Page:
The name Severne has a long Anglo-Saxon
heritage. The name comes from when a family lived in the county of Worcester. Severne is a topographic
surname, which was given to a person who resided near a physical feature such as a hill, stream, church, or type of tree. During the Middle Ages, as society became more complex, individuals needed a way to be distinguishable from others. Toponymic surnames were developed as a result of this need. Various features in the landscape or area were used to distinguish people from one another. In this case the original bearers of the surname Severne were named due to their close proximity to the river Severn.
Early Origins of the Severne family
The surname Severne was first found in Worcestershire
where they held a family seat
from early times and their first records appeared on the early census rolls taken by the early Kings of Britain to determine the rate of taxation of their subjects.
Early History of the Severne family
This web page shows only a small excerpt of our Severne research.Another 247 words (18 lines of text) covering the years 1300 and 1675 are included under the topic Early Severne History in all our PDF Extended History products and printed products wherever possible.
Severne Spelling Variations
in names were a common occurrence before English spelling was standardized a few hundred
years ago. In the Middle Ages, even the literate spelled their names differently as the English language incorporated elements of French, Latin, and other European languages. Many variations of the name Severne have been found, including Severne, Severn, Seven, Sevens, Severin, Seffern, Sefferin and many more.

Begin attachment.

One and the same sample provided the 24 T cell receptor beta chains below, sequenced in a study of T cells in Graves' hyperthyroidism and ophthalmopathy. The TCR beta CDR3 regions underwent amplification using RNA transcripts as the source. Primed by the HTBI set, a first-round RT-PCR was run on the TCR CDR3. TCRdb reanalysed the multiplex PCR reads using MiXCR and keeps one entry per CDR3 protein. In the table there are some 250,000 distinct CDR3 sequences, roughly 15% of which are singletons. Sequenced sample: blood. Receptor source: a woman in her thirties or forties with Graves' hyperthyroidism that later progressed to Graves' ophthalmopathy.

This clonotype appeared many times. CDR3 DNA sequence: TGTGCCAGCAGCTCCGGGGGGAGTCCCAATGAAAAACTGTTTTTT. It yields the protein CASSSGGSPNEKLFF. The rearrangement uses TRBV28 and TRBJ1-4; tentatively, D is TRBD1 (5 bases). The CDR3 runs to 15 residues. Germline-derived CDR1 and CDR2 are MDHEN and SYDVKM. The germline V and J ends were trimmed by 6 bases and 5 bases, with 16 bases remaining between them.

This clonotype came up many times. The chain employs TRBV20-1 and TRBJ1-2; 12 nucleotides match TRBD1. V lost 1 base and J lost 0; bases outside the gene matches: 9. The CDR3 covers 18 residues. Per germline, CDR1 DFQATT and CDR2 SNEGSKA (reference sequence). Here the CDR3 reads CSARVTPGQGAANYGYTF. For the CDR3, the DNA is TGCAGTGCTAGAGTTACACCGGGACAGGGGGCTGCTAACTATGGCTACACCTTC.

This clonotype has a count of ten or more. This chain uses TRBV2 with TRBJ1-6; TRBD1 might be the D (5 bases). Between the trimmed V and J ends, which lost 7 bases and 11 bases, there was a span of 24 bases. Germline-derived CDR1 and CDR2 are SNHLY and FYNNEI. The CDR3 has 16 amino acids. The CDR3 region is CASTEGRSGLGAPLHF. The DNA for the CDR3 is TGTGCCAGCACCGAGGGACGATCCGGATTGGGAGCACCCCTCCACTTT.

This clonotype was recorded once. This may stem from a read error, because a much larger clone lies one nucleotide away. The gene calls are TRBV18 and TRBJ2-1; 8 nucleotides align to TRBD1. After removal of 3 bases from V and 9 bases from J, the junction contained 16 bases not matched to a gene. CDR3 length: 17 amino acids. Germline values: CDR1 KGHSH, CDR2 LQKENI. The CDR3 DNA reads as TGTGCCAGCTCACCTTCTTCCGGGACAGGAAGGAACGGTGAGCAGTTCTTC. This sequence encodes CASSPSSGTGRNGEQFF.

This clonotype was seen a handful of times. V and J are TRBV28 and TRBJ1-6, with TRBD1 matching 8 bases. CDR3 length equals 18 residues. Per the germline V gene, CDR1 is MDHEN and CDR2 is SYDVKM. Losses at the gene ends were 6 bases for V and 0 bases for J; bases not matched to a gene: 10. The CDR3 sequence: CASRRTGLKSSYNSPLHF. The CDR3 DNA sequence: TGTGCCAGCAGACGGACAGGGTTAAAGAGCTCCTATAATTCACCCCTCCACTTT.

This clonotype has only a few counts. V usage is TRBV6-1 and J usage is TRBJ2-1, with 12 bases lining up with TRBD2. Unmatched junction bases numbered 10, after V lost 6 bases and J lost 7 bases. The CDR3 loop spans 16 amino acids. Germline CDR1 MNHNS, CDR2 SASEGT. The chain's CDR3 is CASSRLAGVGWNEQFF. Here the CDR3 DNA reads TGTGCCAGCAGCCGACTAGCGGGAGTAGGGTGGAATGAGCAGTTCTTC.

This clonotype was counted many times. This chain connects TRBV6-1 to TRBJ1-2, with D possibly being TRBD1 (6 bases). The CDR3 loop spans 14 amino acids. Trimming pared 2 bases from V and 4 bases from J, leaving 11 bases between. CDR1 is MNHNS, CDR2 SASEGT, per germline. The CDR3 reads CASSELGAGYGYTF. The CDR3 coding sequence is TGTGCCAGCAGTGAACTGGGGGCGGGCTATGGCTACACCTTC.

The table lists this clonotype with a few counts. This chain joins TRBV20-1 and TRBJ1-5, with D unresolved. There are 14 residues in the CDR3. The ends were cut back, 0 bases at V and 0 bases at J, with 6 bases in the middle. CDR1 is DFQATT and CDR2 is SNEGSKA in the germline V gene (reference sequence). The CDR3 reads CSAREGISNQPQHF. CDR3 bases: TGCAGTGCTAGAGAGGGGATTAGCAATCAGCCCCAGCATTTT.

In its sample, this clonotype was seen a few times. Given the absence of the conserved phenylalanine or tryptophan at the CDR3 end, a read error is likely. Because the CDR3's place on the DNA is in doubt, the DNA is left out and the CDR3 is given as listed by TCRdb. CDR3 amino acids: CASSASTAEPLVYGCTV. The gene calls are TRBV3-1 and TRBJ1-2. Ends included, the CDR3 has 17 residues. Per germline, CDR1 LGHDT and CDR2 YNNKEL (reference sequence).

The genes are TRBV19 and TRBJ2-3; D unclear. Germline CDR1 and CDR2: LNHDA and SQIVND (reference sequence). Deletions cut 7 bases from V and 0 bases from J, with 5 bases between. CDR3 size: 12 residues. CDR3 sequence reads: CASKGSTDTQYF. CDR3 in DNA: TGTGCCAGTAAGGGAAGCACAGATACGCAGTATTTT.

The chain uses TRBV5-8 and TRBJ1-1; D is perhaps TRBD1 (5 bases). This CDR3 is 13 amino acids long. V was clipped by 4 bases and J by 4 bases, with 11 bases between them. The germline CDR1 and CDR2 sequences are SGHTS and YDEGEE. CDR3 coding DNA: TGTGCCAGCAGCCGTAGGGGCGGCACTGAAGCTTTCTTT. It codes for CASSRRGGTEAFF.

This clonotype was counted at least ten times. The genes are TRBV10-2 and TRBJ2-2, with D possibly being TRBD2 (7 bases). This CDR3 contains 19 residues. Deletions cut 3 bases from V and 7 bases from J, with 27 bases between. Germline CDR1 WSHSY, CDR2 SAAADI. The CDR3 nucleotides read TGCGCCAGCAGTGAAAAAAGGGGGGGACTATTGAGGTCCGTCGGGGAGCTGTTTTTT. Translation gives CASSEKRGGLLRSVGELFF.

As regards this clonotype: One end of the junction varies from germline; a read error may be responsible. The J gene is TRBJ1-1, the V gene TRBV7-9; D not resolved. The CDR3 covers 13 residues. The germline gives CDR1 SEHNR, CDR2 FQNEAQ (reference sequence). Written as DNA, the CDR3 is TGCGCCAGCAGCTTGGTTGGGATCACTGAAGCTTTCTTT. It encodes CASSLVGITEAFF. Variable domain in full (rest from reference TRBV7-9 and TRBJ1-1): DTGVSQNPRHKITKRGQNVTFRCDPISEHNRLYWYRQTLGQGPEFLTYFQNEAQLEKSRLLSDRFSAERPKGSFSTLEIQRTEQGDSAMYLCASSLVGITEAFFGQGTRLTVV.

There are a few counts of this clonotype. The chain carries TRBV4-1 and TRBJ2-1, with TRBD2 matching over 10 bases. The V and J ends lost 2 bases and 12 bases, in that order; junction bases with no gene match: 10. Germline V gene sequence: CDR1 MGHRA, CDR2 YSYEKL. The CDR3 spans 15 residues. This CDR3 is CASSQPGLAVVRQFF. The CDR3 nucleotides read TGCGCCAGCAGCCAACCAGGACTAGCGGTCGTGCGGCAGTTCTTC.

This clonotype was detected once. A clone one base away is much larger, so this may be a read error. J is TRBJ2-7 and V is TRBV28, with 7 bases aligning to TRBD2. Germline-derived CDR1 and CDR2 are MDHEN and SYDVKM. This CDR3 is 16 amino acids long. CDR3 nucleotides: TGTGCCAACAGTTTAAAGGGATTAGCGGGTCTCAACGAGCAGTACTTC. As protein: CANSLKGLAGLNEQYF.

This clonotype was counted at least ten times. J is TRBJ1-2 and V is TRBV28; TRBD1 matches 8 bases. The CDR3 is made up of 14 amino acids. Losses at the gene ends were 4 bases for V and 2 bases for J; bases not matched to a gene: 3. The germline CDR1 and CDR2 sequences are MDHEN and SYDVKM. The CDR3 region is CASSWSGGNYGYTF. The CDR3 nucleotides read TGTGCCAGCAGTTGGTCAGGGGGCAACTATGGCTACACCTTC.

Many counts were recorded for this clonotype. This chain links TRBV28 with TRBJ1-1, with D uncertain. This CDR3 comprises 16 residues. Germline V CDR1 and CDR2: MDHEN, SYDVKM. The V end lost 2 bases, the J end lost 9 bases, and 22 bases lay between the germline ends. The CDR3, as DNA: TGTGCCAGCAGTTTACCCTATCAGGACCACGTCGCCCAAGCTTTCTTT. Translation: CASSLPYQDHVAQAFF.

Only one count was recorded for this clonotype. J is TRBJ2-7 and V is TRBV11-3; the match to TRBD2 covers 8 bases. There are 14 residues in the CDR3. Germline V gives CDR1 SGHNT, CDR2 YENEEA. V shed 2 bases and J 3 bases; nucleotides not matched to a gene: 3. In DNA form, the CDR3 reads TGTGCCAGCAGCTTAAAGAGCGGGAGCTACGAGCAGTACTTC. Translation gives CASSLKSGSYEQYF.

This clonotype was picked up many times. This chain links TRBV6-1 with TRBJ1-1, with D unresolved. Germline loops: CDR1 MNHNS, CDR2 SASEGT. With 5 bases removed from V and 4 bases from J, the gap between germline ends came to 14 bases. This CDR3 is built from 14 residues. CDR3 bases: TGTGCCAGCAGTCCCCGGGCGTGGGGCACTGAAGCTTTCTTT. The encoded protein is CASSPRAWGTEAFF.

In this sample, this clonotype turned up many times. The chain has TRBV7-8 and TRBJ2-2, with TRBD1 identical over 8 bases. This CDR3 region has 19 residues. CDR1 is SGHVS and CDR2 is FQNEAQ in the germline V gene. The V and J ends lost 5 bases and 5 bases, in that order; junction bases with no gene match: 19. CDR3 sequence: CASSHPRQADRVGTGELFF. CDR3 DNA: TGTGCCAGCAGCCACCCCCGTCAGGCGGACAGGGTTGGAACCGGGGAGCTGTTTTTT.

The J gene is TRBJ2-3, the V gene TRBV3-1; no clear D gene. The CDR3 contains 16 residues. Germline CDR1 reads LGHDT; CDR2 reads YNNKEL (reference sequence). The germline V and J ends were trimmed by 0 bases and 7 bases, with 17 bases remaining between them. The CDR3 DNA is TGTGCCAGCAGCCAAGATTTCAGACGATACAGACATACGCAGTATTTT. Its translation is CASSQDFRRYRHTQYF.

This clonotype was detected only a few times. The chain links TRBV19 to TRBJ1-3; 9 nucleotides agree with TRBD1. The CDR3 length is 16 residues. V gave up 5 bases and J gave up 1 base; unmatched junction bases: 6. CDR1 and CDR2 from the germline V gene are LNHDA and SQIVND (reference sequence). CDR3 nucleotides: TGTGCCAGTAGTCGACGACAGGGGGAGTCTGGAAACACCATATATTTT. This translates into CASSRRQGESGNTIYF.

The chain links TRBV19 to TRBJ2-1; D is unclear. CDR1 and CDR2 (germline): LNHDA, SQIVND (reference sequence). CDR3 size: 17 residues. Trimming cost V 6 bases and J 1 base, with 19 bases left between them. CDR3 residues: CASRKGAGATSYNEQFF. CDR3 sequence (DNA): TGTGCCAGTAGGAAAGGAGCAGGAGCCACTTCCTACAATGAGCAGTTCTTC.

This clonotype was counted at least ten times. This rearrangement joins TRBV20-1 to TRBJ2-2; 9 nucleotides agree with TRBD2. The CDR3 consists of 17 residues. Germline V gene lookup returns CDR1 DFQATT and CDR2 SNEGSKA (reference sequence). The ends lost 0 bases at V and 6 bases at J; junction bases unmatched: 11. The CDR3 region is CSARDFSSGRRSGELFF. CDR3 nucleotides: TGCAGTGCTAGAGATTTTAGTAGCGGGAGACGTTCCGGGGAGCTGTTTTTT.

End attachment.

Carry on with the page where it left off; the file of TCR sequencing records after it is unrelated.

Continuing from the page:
Early Notables of the Severne family (pre 1700)
More information is included under the topic Early Severne Notables in all our PDF Extended History products
and printed products wherever possible.
Migration of the Severne family to the New World and Oceana
Families began migrating abroad in enormous numbers because of the political and religious discontent in England
. Often faced with persecution and starvation in England
, the possibilities of the New World attracted many English people. Although the ocean trips took many lives, those who did get to North America were instrumental in building the necessary groundwork for what would become for new powerful nations. Some of the first immigrants to cross the Atlantic and come to North America bore the name Severne, or a variant listed above:
Severne Settlers in United States in the 17th Century
- Arthur Severne, who settled in Virginia in 1654
- Amy Severne, who landed in Maryland in 1661 CITATION[CLOSE]
Filby, P. William, Meyer, Mary K., Passenger and immigration lists index : a guide to published arrival records of about 500,000 passengers who came to the United States and Canada in the seventeenth, eighteenth, and nineteenth centuries. 1982-1985 Cumulated Supplements in Four Volumes Detroit, Mich. : Gale Research Co., 1985, Print (ISBN 0-8103-1795-8)
Contemporary Notables of the name Severne (post 1700)
- Air Vice-Marshal Sir John de Milt Severne KCVO, OBE, AFC, DL (1925-2015), British Royal Air Force officer and aerobatic display pilot
The Severne Motto
The motto was originally a war cry or slogan. Mottoes first began to be shown with arms in the 14th and 15th centuries, but were not in general use until the 17th century. Thus the oldest coats of arms generally do not include a motto. Mottoes seldom form part of the grant of arms: Under most heraldic authorities, a motto is an optional component of the coat of arms, and can be added to or changed at will; many families have chosen not to display a motto.
Motto: Virtus praestantior auro
Motto Translation: Virtue is more excellent than gold.